We began this week's review of CRN's "Three Systems" by looking at the long-standing Guardian and Commercial systems of action, and their accompanying ethical principles. On Wednesday, we considered the relatively recent rise of a new system of action that we term "Information."
Yesterday, we discussed the fact that the reckless mixing of two systems in one organization can lead to the creation of "monstrous moral hybrids." But applying a consistent system of action to the wrong situation can be just as bad as mixing and matching principles for convenience.
Commerce stagnates if it is centrally regulated; conversely, mercenaries do not make trustworthy or effective soldiers. Information principles, when applied to other people's private property, result in actions that are indistinguishable from theft. Organizations should not try to extend their influence to situations that fall outside their ability to address appropriately. The table below (click to enlarge) gives some indication of which kinds of issues are best addressed by which systems.
A corollary of the dictum that systems of action must not be mixed is that no single organization should be expected to solve all problems. We should not expect a government to give non-citizens the same privileges as citizens. A corporation should not be expected to do business with people who have no money. Information creators should not be expected to decide whether or how to restrict their work or the information they produce.
This is probably unwelcome news; it is strongly tempting to make any powerful organization responsible for anything it touches. However, to do this would create unhealthy, inefficient, or even tragic situations: e.g., a state forced to violate its own security; a corporation forced to waste money; a creator prevented from creating. To force an organization to adopt alien principles (or to solve alien problems) is to force it to act unethically. Unfortunately, this means that many organizations will create problems that they are not equipped to solve, and almost all organizations will confront problems that they cannot address.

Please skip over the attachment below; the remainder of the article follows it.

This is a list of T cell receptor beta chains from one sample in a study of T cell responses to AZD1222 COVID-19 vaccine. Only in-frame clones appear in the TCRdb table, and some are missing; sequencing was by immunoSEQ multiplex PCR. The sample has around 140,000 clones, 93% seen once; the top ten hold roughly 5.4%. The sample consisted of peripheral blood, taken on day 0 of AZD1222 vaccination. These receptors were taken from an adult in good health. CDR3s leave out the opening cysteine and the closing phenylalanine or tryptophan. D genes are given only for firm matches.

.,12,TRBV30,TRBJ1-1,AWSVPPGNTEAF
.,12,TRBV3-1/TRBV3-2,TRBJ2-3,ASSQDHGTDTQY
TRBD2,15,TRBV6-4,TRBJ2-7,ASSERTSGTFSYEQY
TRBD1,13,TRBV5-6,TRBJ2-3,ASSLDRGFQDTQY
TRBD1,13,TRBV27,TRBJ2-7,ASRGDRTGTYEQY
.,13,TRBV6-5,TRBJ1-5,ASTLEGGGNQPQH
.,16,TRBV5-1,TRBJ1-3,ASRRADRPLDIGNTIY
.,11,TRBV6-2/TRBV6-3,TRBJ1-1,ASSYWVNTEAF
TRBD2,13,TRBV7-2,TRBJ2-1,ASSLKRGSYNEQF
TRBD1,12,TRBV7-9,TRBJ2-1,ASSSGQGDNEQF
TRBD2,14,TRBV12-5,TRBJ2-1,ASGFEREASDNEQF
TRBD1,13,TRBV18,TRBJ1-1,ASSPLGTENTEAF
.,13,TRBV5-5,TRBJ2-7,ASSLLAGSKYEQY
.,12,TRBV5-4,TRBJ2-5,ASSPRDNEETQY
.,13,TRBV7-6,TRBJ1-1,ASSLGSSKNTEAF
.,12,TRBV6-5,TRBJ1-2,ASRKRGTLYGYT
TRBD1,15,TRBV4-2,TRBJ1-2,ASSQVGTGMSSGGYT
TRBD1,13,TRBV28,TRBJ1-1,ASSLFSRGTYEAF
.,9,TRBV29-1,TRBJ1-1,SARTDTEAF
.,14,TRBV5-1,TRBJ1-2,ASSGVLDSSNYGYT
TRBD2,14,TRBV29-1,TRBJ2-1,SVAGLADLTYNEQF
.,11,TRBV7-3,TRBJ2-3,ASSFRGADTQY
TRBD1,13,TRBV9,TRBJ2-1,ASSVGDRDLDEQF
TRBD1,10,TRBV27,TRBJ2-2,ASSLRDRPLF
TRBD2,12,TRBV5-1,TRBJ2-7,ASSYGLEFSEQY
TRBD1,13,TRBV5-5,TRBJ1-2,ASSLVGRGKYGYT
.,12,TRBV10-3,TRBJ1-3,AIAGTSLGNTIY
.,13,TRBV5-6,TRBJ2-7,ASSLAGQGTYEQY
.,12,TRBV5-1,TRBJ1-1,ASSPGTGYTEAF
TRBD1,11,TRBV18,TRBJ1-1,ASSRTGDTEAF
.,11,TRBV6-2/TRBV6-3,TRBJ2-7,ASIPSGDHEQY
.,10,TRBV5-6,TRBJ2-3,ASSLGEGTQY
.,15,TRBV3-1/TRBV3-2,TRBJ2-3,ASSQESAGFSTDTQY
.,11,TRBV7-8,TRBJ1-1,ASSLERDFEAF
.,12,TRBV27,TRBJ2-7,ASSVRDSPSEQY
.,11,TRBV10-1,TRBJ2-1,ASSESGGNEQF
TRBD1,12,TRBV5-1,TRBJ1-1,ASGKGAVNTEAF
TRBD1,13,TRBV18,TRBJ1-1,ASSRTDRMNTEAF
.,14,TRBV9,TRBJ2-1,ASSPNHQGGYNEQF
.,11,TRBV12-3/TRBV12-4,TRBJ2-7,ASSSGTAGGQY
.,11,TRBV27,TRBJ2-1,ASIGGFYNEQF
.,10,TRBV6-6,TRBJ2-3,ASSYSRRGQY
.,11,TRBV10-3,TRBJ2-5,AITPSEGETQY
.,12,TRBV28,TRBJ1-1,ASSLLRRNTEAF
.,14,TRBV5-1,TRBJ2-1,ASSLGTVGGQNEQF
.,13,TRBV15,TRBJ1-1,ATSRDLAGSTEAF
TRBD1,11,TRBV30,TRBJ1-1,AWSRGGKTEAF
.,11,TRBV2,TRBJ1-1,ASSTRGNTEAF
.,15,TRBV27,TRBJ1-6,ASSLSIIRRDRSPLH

Since any single organization can only deal with a fraction of the possible problems, the solution is to have organizations of each type working together, keeping each other in check, and letting solutions to problems emerge from their interaction. Governments and commercial entities have had many centuries to learn how to work together. Information principles are somewhat newer, since they only became widespread with the availability of cheap computers and the Internet.
The Open Source movement illustrates the potential for all three systems to work together productively. Open Source was inspired by the Free Software movement, which is militantly dedicated to purely Information principles. Open Source, by contrast, welcomes the collaboration of Commercial (non-free) software manufacturers. Some companies, such as Red Hat, make money by selling and supporting Open Source software. Open Source licenses, which keep the software from being hijacked by commercial interests, make use of copyright law, so that Open Source and Free Software rely on our Guardian legal system for protection just as much as any Commercial entity does.
Fourth generation nanotechnology—molecular manufacturing—will make it possible to make or copy physical objects almost as easily and cheaply as data is produced and copied now. This will provide a broader domain for the advantages of unlimited-sum transactions, but will also pose additional problems and tangible dangers. An understanding of all three Systems of Action will help in policy-making, administering the new technologies to maximize the benefits while minimizing the problems.